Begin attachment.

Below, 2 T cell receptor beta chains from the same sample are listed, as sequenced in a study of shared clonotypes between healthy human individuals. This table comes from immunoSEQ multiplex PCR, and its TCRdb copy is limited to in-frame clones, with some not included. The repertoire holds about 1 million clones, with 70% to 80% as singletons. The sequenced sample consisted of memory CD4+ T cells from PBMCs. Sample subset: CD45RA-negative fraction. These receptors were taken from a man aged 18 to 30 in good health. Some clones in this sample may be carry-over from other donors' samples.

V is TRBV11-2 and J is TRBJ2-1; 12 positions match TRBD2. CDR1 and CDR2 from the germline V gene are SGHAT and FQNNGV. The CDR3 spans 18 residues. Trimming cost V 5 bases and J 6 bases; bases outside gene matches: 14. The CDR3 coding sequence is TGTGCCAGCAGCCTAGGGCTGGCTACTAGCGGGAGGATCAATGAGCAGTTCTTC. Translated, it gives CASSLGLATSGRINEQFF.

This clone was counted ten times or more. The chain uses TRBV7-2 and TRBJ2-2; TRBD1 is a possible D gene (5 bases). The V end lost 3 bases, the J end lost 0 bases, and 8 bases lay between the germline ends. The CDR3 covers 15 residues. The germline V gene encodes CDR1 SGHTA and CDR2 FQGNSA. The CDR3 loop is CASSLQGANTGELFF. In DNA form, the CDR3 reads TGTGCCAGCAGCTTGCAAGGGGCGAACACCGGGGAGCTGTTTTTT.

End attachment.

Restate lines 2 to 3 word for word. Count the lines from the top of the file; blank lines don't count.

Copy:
V is TRBV11-2 and J is TRBJ2-1; 12 positions match TRBD2. CDR1 and CDR2 from the germline V gene are SGHAT and FQNNGV. The CDR3 spans 18 residues. Trimming cost V 5 bases and J 6 bases; bases outside gene matches: 14. The CDR3 coding sequence is TGTGCCAGCAGCCTAGGGCTGGCTACTAGCGGGAGGATCAATGAGCAGTTCTTC. Translated, it gives CASSLGLATSGRINEQFF.

This clone was counted ten times or more. The chain uses TRBV7-2 and TRBJ2-2; TRBD1 is a possible D gene (5 bases). The V end lost 3 bases, the J end lost 0 bases, and 8 bases lay between the germline ends. The CDR3 covers 15 residues. The germline V gene encodes CDR1 SGHTA and CDR2 FQGNSA. The CDR3 loop is CASSLQGANTGELFF. In DNA form, the CDR3 reads TGTGCCAGCAGCTTGCAAGGGGCGAACACCGGGGAGCTGTTTTTT.